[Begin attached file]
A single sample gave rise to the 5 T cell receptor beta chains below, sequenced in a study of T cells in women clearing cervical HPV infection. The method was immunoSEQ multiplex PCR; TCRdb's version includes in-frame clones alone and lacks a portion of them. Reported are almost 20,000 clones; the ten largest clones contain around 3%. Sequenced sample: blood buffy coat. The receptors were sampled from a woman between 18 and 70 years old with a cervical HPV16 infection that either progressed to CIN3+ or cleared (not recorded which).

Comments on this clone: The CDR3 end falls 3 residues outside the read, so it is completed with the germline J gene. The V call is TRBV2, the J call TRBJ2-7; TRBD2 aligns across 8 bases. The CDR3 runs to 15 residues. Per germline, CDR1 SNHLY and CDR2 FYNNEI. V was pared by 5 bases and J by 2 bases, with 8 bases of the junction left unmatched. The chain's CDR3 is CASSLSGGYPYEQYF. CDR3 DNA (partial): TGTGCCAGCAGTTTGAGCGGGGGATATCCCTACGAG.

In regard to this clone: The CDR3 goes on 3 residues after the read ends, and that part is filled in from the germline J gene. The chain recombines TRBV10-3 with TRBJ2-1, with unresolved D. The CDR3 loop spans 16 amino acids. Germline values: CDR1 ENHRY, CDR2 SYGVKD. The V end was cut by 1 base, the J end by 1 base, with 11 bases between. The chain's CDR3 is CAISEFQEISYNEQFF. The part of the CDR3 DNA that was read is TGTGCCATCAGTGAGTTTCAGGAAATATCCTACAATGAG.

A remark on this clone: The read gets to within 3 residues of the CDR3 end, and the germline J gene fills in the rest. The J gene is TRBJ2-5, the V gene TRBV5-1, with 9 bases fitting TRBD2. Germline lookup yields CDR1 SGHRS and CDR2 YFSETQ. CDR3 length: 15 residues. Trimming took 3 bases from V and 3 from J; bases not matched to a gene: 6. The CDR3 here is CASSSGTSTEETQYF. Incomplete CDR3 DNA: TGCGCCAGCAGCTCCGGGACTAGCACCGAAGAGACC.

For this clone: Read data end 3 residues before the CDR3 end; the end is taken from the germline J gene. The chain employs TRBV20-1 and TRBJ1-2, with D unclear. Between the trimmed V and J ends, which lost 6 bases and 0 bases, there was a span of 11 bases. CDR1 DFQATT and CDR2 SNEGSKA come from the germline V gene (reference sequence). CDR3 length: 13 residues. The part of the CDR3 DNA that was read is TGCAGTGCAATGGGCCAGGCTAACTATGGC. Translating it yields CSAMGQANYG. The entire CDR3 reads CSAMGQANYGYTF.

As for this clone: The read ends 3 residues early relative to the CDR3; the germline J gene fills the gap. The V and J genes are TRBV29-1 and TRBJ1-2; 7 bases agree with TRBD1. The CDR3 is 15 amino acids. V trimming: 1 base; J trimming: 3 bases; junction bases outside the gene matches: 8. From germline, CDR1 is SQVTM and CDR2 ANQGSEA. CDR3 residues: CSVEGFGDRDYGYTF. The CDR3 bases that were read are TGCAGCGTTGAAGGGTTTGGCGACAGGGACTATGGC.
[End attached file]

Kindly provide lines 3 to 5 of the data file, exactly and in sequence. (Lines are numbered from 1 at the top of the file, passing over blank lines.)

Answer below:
In regard to this clone: The CDR3 goes on 3 residues after the read ends, and that part is filled in from the germline J gene. The chain recombines TRBV10-3 with TRBJ2-1, with unresolved D. The CDR3 loop spans 16 amino acids. Germline values: CDR1 ENHRY, CDR2 SYGVKD. The V end was cut by 1 base, the J end by 1 base, with 11 bases between. The chain's CDR3 is CAISEFQEISYNEQFF. The part of the CDR3 DNA that was read is TGTGCCATCAGTGAGTTTCAGGAAATATCCTACAATGAG.

A remark on this clone: The read gets to within 3 residues of the CDR3 end, and the germline J gene fills in the rest. The J gene is TRBJ2-5, the V gene TRBV5-1, with 9 bases fitting TRBD2. Germline lookup yields CDR1 SGHRS and CDR2 YFSETQ. CDR3 length: 15 residues. Trimming took 3 bases from V and 3 from J; bases not matched to a gene: 6. The CDR3 here is CASSSGTSTEETQYF. Incomplete CDR3 DNA: TGCGCCAGCAGCTCCGGGACTAGCACCGAAGAGACC.

For this clone: Read data end 3 residues before the CDR3 end; the end is taken from the germline J gene. The chain employs TRBV20-1 and TRBJ1-2, with D unclear. Between the trimmed V and J ends, which lost 6 bases and 0 bases, there was a span of 11 bases. CDR1 DFQATT and CDR2 SNEGSKA come from the germline V gene (reference sequence). CDR3 length: 13 residues. The part of the CDR3 DNA that was read is TGCAGTGCAATGGGCCAGGCTAACTATGGC. Translating it yields CSAMGQANYG. The entire CDR3 reads CSAMGQANYGYTF.